"Just because borrowing is cheap right now doesn't mean it's free," said Maya MacGuineas, the committee's president.
Trump promised a $1 trillion plan during his presidential run, paid for largely by private investments. Democrats opposed that approach.
Last spring, Pelosi and Senate Minority Leader Chuck Schumer, D-N.Y., emerged from a White House meeting to say they'd tentatively agreed with Trump to work on a $2 trillion infrastructure package. That blew up days later during a White House meeting that disintegrated after Trump exploded over Congress' investigation into Russia's aid to his presidential campaign.
The Republican-led Senate and Democratic-controlled House each have plans that have stopped short of final approval.
Barrasso's Senate Environment and Public Works Committee unanimously approved a bipartisan bill last summer mapping $287 billion for roads and bridges. In January, DeFazio's House panel outlined a broader $760 billion plan for roads, broadband and other projects that is now embodied in Pelosi's package.
Prospective Democratic presidential nominee Joe Biden said he thinks his party's nominating convention will have to be pushed back from July into August because of the coronavirus threat. "It's going to depend on what kind of action is taken between now and the middle of the summer to change this curve," Biden said in a Wednesday interview with NBC late-night comedian Jimmy Fallon.
"I doubt whether the Democratic convention is going to be able to be held in early July, mid-July. I think it's going to have move into August. … You just have to be prepared for the alternative, and the alternative — we don't know what it's going to be." Those comments are the furthest Biden has gone in predicting a delay for the convention, which would mark the start of the general election campaign. The coronavirus pandemic is forcing Democrats and Republicans to take a close look at whether they'll be able to move forward as planned with their summer conventions. Democrats are scheduled to convene July 13-16 in Milwaukee. Republicans plan to gather Aug. 24-27 in Charlotte, North Carolina.
In an interview earlier this week with MSNBC, Biden said it's "hard to envision" a normal convention on that schedule. But the former vice president also noted on "The 11th Hour with Brian Williams" that Democrats "have more time" to figure things out as party officials consider contingencies that could range from an outright delay to making parts of the proceedings virtual so that not as many people attend.
"We were able to do it in the middle of a Civil War all the way through to World War II, have Democratic and Republican conventions and primaries and elections and still have public safety," Biden said on MSNBC. "We're able to do both."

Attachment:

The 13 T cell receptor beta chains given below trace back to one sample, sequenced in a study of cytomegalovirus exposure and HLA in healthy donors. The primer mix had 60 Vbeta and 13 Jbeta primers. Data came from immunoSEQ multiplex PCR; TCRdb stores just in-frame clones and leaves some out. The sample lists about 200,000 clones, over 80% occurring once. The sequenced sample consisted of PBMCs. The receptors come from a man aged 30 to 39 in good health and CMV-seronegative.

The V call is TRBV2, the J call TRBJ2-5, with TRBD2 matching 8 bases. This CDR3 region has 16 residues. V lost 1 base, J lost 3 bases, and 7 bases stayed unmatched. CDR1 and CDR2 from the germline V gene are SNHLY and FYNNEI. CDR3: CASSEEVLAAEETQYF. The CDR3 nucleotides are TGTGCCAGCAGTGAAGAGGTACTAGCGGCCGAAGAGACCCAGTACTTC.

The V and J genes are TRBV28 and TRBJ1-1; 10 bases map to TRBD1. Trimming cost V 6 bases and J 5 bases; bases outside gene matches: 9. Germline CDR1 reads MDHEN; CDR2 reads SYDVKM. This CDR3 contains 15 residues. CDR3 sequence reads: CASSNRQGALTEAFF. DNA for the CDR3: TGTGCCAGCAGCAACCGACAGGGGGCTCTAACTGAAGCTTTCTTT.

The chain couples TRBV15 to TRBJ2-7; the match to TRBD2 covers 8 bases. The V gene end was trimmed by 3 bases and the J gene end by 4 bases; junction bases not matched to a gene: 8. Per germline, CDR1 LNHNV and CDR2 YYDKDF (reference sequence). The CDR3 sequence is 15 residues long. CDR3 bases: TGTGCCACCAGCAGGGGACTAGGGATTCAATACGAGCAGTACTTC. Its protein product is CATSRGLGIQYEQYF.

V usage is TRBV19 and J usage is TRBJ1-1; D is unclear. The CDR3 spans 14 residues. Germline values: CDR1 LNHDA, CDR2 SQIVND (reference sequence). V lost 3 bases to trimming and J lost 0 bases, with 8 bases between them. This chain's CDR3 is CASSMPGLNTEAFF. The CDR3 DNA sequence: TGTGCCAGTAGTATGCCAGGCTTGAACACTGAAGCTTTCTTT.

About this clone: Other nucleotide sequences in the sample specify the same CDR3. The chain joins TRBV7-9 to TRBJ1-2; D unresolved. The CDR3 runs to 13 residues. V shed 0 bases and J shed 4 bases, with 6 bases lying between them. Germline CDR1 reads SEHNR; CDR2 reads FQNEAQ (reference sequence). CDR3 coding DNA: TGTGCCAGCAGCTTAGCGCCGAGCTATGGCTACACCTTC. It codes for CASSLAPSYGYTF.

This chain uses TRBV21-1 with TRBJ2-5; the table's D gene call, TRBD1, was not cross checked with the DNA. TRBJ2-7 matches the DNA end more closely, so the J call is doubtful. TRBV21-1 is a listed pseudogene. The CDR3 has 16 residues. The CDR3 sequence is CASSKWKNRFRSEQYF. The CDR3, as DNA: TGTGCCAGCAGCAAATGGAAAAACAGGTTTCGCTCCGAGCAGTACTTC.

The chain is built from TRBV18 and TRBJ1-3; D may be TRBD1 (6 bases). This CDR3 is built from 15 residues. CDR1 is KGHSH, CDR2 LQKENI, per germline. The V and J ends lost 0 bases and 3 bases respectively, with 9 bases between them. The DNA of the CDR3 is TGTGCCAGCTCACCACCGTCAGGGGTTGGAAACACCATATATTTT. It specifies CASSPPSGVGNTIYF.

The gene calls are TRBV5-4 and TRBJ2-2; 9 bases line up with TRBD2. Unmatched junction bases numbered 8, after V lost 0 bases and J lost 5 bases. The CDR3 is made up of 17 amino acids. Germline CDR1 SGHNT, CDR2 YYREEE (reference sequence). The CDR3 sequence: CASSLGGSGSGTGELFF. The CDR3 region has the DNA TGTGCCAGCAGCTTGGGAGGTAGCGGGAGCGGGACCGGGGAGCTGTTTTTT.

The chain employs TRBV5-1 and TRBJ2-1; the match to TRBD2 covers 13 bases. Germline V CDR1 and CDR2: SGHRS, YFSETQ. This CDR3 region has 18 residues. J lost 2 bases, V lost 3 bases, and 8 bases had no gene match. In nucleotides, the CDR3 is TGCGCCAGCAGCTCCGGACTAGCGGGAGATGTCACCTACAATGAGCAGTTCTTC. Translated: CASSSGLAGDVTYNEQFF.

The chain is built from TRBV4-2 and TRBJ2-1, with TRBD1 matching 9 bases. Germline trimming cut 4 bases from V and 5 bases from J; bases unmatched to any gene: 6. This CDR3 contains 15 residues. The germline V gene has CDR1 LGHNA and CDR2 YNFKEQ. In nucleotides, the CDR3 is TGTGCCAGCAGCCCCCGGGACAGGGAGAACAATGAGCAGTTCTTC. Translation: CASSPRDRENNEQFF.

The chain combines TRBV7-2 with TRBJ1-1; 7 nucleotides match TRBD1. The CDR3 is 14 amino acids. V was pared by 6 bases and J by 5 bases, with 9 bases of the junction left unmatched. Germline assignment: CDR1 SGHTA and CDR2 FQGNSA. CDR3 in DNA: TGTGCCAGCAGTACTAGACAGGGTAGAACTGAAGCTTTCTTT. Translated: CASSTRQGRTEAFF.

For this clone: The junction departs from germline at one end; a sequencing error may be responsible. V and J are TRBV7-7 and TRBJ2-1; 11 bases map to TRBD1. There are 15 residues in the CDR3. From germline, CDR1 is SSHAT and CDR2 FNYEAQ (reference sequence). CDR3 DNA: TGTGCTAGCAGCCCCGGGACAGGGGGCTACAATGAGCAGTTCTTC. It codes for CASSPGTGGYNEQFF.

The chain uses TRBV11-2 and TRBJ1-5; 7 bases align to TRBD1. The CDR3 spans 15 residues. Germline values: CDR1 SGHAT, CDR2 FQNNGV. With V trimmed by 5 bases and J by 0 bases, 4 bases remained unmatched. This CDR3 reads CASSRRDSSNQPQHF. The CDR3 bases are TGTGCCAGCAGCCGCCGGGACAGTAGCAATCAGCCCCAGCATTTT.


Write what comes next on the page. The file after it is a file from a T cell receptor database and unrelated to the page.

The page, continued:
Republicans, meanwhile, are expressing confidence they can pull off their convention as scheduled, but party Chairwoman Ronna McDaniel still allows for the possibility that the pandemic could upend GOP plans.
Neither Democratic nor Republican leaders want to sacrifice the boost that can result from an enthusiastic convention gathering. President Donald Trump thrives on big rallies and has obviously missed that part of his routine amid the coronavirus outbreak, reluctantly turning the Rose Garden and the White House briefing room into substitutes. A traditional convention, with a nationally televised nomination acceptance speech, could be even more critical for Biden, who has been relegated recently to remote television interviews from his Delaware home, unable to draw the kind of spotlight that a sitting president commands.
Democratic National Committee authorities based in Milwaukee are exploring various options should social distancing recommendations still be in effect in the summer months. Convention CEO Joe Solmonese hasn't publicly detailed any specifics, promising only that "we will balance protecting the health and well-being of convention attendees and our host city with our responsibility to deliver this historic and critical occasion."
Democrats originally scheduled their convention ahead of the Summer Olympics. But the international games have been postponed until 2021, opening several weeks on the summer television calendar if they could logistically manage a delay. Tradition dictates that Democrats, as the party out of power, hold their convention first.
Solmonese and his aides are expected in the coming weeks to present party Chairman Tom Perez with options. But Democrats' lingering nominating contest could complicate what happens next. Biden holds a prohibitive delegate lead that makes him the prospective nominee, but Vermont Sen. Bernie Sanders remains in the race and insists he has a "narrow" path to the nomination.